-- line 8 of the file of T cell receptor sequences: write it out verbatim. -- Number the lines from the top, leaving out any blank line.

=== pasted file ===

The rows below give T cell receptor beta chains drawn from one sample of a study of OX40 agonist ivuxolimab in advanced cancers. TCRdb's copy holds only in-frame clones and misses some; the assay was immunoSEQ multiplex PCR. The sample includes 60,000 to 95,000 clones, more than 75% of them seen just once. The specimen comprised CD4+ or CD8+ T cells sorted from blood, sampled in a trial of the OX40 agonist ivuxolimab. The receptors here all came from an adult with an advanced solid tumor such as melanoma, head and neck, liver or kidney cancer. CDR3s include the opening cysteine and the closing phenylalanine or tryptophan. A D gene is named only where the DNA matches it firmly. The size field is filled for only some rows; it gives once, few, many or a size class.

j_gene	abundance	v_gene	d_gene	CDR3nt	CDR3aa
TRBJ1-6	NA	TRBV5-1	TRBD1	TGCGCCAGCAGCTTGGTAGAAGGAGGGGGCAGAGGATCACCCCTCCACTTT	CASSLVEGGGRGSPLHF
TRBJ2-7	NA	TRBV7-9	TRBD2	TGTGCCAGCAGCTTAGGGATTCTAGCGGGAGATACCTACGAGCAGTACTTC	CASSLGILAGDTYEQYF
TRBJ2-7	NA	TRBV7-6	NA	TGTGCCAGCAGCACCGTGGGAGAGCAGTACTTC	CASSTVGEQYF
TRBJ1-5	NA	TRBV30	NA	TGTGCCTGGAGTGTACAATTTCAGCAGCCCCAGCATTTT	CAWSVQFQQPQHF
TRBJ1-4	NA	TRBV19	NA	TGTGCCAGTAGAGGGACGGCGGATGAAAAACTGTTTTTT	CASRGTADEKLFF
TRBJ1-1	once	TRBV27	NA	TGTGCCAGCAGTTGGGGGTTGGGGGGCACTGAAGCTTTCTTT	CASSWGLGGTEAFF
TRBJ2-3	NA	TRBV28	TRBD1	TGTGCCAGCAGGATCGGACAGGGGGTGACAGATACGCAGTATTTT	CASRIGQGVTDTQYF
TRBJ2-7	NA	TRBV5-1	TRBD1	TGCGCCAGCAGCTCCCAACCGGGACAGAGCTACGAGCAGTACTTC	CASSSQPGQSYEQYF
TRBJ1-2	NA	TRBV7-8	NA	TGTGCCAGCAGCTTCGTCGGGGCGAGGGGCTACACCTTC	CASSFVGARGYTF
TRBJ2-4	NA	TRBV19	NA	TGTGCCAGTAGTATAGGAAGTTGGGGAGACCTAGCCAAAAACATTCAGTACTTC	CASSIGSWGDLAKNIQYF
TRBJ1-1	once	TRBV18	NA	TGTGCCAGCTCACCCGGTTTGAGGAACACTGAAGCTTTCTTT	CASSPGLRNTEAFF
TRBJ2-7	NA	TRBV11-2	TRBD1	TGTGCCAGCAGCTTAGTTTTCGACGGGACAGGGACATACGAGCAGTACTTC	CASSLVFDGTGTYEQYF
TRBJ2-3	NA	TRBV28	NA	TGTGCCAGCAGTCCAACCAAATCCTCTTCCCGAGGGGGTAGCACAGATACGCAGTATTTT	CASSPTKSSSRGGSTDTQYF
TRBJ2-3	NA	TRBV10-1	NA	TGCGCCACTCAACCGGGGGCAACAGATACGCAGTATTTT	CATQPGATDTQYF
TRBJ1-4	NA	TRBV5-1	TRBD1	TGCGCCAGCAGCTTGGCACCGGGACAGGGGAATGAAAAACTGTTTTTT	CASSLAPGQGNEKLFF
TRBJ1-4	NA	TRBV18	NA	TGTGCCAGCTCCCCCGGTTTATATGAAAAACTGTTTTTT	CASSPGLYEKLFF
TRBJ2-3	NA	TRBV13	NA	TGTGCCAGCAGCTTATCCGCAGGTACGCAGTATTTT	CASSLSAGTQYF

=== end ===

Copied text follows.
TRBJ1-1	once	TRBV27	NA	TGTGCCAGCAGTTGGGGGTTGGGGGGCACTGAAGCTTTCTTT	CASSWGLGGTEAFF